ECJ: the special VAT scheme for travel agents is not limited to sales of travel services to travellers

Michael Wukoschitz's picture

The European Commission brought a series of infringement proceedings against eight Member States for failure to comply with their obligations under the directive 2006/112/EC on the common system of value added tax. The actions relate to the special scheme for travel agents.

The Commission considered that the special scheme for travel agents is applicable only to sales of travel services to travellers. It complained that the Member States Czech Republic, Finland, France, Greece, Italy, Poland and Portugal authorised the application of that scheme to sales of travel services to any type of customer. The Court acknowledged that there are particularly significant differences between the language versions of the directive, some using the term ‘traveller’ and/or the term ‘customer’, at times varying the use of those terms from one provision to another. The provisions at issue therefore must be interpreted by reference to the general scheme and purpose of the rules of which it forms part. In that regard, the Court considered that an approach consisting in applying the special scheme to any type of customer was the best way of achieving the aims of the scheme. It enables travel agents to benefit from simplified rules regardless of the type of customer to whom they provide their services, while encouraging a fair distribution of receipts between the Member States. Thus, ECJ held that the provisions of the special scheme were not limited to sales of travel services to travellers and entirely dismissed the Commission’s actions against Poland, Italy, the Czech Republic, Greece, France, Finland and Portugal.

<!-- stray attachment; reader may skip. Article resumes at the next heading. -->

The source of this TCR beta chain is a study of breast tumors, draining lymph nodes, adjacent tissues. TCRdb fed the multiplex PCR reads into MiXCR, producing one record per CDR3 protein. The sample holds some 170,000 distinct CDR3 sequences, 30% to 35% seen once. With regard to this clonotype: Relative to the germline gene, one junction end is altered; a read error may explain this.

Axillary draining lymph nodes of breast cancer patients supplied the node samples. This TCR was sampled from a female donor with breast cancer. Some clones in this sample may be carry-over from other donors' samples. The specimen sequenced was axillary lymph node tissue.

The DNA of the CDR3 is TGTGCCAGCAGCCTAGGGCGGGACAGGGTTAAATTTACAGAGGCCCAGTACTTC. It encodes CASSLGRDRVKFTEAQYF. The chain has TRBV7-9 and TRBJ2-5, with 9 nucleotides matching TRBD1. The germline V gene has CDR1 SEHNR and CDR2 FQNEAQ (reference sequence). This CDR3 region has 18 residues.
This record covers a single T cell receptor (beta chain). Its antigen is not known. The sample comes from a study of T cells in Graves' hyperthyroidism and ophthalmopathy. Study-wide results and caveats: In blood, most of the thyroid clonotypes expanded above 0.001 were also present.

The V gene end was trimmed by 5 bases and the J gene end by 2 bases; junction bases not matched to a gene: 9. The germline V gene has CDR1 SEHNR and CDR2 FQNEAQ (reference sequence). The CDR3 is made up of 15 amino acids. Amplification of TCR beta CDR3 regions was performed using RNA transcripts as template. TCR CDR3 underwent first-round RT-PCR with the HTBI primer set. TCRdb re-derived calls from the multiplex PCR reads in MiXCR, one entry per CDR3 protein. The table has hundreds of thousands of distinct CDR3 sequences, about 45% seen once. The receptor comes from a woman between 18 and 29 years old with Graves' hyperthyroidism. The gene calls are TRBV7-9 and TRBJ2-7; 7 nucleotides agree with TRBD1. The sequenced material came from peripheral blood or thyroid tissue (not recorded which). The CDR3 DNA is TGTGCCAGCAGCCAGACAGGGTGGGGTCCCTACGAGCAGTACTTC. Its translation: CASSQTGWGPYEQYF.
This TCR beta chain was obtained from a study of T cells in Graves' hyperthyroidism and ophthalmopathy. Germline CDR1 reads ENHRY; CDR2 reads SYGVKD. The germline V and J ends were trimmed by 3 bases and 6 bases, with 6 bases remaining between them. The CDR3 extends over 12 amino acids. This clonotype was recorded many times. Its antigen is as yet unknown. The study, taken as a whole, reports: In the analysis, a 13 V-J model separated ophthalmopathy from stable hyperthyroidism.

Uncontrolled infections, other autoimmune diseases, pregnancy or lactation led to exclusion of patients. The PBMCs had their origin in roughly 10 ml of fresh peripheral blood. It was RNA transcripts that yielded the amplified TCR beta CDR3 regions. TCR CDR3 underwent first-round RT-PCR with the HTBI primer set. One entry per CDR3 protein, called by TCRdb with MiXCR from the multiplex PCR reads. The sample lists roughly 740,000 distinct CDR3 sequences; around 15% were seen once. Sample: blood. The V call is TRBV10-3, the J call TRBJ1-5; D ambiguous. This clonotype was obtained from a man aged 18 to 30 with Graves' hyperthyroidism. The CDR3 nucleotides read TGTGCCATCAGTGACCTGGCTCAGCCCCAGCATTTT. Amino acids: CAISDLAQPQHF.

The ECJ also dismissed the Commission’s action against Spain in so far as it complains that Spain, like the other seven Member States, authorised the application of the special scheme to sales of travel services to any type of customer. However, with regard to Spain the Commission had claimed that the Spanish legislation was incompatible with EU law, in so far as it excluded from the special scheme sales of travel services organised by wholesale agents but carried out by retail agents. The ECJ considered that complaint to be justified, since such an exclusion from the scope of the special scheme was not provided for in the directive.

Source: ECJ press release 120/13 of Sep. 26, 2013

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